H. Harper Station’s last day of service set for April 1

High rent, lows margin are behind decision to shutter cocktail mainstay
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Photo courtesy of H. Harper Station
Photo courtesy of H. Harper Station

When bartender Jerry Slater and chef Duane Nutter opened H. Harper Station in an 80-year-old former train depot on the southern edge of Reynoldstown in fall 2010, the stretch of Memorial Drive surrounding the restaurant could most charitably be described as “sketchy.” Nutter moved on the following year, but the self-proclaimed “modern watering stop” garnered local and national plaudits for its long list of original cocktails and one of the city’s top whisky selections. However, having the love of cocktail connoisseurs doesn’t guarantee lines out the door, and the business often found itself struggling to fill tables.

Unfortunately for Atlanta, Slater has now made the tough decision to close up shop after five and half years. H. Harper Station is not moving elsewhere; it is simply closing. As for whether the landlord, Cartel Properties, has another tenant in mind, we’re still waiting to hear back from them.

If you’re a longtime H. Harper Station patron like me (full disclosure: I count Jerry and Krista as friends and endorsees) then you already know the impact Slater has had in helping expand and improve the city’s bar scene. In addition to serving as a reliable expert resource for booze journalists, he helped train some of the area’s top barkeeps, including Julian Goglia of The Pinewood and The Mercury fame and Mercedes O’Brien of nearby Gunshow. Here’s hoping the Slaters find a way to ply their trade in Atlanta again soon.

Here is Slater’s official statement to longtime patrons and fans:

“I wish to inform everyone that H. Harper Station will conduct its last service on April 1st, 2016. No, this is not an April Fool’s, but I do hope everyone will pay us a last visit in the two weeks leading up to 4/1/16.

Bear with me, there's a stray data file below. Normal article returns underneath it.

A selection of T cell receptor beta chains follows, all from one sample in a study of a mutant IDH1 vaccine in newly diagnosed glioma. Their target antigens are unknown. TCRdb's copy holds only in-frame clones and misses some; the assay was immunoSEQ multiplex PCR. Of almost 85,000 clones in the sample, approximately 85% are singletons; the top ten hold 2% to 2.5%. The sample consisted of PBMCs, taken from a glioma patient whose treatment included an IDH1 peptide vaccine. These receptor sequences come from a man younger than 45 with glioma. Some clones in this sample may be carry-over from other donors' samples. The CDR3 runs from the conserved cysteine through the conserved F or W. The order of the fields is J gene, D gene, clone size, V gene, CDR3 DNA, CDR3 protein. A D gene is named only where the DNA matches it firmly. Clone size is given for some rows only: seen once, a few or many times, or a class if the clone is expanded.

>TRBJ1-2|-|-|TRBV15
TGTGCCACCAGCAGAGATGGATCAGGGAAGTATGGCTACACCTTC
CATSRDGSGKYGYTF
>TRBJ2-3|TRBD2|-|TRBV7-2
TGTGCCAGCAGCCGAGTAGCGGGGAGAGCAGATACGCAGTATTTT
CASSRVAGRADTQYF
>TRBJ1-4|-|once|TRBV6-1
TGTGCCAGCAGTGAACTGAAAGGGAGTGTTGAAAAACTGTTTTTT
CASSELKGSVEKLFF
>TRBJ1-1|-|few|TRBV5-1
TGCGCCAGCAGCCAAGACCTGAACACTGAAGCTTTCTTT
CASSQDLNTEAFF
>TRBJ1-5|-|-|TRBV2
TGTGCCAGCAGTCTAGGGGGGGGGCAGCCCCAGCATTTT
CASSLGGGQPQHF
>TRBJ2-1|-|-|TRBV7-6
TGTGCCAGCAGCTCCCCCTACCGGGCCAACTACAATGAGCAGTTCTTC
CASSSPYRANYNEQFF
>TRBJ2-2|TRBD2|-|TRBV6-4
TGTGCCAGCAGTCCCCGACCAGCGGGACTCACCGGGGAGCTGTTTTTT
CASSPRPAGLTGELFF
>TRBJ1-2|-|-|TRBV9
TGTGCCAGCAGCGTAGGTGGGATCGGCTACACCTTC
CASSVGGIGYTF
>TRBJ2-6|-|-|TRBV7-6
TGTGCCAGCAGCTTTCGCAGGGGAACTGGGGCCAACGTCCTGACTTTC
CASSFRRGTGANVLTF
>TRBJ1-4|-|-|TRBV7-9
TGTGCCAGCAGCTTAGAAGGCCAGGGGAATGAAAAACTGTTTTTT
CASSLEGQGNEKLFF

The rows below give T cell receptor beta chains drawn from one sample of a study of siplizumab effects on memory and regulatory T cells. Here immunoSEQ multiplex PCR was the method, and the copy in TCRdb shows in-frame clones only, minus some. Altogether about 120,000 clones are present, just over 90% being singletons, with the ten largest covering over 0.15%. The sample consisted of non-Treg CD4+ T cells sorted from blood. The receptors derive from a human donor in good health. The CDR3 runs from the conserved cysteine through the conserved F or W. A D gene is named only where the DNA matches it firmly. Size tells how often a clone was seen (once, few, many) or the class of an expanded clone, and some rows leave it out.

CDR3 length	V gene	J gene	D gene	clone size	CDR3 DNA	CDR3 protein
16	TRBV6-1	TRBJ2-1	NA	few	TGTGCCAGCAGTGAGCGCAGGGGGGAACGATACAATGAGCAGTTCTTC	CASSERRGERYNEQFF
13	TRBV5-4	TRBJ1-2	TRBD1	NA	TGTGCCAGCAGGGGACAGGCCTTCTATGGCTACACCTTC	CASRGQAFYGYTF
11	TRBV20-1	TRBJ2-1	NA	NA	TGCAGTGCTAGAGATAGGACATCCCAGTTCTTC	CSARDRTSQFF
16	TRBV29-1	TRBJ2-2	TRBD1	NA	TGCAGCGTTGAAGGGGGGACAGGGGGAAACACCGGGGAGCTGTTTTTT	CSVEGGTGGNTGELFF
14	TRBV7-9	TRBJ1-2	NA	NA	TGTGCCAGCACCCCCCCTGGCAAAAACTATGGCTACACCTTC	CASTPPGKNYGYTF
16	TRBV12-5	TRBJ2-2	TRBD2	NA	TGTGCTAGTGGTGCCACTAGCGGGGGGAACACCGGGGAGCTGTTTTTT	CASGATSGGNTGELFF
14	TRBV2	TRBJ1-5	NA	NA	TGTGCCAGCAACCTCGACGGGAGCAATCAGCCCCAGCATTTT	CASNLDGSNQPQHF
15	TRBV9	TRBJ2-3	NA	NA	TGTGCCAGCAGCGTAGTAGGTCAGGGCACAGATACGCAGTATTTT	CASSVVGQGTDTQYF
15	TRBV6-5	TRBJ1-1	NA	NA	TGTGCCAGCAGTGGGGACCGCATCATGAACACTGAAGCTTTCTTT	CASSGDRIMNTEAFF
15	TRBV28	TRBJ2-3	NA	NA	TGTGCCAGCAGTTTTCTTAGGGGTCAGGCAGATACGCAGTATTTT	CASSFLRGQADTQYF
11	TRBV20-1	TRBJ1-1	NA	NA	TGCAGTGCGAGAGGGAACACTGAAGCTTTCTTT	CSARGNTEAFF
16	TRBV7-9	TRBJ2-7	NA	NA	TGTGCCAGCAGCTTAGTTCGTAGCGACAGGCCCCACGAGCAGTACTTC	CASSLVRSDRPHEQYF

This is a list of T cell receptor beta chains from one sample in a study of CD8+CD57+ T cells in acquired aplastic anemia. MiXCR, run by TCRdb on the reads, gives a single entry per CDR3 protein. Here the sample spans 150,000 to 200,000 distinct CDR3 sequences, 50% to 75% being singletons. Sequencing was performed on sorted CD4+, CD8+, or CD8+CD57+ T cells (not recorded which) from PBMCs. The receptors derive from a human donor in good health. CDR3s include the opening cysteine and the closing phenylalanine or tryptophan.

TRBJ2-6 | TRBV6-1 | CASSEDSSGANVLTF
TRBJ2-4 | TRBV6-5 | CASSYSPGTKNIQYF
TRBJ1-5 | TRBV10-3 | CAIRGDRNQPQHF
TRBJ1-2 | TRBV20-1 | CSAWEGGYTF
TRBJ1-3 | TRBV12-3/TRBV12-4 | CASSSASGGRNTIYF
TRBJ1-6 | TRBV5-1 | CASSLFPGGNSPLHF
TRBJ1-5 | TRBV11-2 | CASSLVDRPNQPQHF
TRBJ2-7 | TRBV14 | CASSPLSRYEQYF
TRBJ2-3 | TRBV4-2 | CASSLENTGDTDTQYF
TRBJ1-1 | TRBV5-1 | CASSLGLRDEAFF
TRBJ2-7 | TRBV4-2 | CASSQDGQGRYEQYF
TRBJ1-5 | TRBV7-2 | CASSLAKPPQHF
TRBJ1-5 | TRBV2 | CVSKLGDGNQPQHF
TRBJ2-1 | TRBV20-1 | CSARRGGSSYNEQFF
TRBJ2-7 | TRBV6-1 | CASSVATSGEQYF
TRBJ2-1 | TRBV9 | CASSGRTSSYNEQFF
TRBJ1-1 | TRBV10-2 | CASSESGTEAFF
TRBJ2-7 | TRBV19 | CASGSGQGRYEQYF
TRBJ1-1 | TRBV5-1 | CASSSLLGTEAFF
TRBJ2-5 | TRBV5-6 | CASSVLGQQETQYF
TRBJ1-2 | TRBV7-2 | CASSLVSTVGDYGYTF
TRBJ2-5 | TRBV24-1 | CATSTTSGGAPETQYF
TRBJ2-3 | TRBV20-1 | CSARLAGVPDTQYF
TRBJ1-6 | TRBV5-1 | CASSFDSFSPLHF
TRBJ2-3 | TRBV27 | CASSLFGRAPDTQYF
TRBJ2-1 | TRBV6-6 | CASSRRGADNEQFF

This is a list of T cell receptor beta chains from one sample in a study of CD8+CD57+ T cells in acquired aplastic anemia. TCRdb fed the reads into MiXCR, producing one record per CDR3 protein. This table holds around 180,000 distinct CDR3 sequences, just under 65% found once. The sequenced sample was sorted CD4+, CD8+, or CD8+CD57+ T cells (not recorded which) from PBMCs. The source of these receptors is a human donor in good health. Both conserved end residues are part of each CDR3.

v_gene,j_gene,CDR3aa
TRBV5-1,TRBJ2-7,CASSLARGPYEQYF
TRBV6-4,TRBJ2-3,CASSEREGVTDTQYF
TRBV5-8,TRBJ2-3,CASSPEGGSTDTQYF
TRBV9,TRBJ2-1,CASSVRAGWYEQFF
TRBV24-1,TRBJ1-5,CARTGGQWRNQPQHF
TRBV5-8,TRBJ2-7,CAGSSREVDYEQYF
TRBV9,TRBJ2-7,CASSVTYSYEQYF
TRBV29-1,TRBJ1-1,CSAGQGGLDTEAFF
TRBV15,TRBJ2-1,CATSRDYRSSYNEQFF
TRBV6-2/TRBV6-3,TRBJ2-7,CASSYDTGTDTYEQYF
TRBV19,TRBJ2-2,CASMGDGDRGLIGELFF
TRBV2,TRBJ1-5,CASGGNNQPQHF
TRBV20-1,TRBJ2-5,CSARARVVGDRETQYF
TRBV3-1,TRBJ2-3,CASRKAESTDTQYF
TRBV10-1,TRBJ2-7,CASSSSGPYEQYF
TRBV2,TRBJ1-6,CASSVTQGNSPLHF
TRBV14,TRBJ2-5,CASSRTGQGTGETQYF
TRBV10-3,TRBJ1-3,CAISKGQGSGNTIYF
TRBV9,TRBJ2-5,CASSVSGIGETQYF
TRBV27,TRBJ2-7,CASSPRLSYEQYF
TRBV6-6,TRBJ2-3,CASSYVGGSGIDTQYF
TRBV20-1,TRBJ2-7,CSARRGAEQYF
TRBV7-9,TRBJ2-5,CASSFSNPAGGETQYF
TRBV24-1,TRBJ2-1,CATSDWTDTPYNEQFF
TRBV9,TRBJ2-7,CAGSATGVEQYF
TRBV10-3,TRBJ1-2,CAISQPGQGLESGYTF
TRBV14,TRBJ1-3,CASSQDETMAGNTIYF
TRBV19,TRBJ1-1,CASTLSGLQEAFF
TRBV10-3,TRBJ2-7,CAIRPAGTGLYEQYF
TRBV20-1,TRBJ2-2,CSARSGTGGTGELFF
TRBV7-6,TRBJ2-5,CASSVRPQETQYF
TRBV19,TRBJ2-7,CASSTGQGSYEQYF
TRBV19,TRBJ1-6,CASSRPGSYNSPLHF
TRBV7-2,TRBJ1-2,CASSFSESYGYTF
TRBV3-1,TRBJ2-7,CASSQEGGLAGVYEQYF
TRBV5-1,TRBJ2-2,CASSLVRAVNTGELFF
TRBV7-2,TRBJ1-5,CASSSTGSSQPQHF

Harper Station opened in late 2010, still in the midst of the economic recession. The promise of the coming BeltLine and potential Memorial Drive development made the extravagant rent seem possible at the time. I guess you can say I was an early adopter, but I loved the idea of having a place in my own emerging and diverse neighborhood of Reynoldstown. While signs point to the area’s impending development coming to fruition, it also brings the pressure of increased costs. After a great five-year run, we feel the model is no longer sustainable. We wish the best to the new tenant and the neighborhood they will service.

This building will always be special to me. Not only did I have the pleasure of meeting my wife at H. Harper Station, I got to marry her at the restaurant in a wonderful ceremony surrounded by friends and family. We have hosted the weddings of other dear friends, or regular guests, who in turn became friends. There has been an amazing amount of memories shared here, both with guests of the restaurant, and the warm hospitality community in Atlanta, which welcomed me eight years ago with open arms.

In September of last year, Krista and I moved to Morgan County, near Madison. We both have been enjoying the peace of a more rural home, and I have gotten to be closer to my parents, who believed in me enough to finance H. Harper Station initially. I have also been able to assist my mom, the person who taught me the hard work and dedication that a restaurant career requires, in doctors appointments and errands. Don’t be surprised to find Krista and me establishing a business in our newfound home. Thanks to all of my hardworking staff, and to all the guests who supported us.” —Jerry Slater

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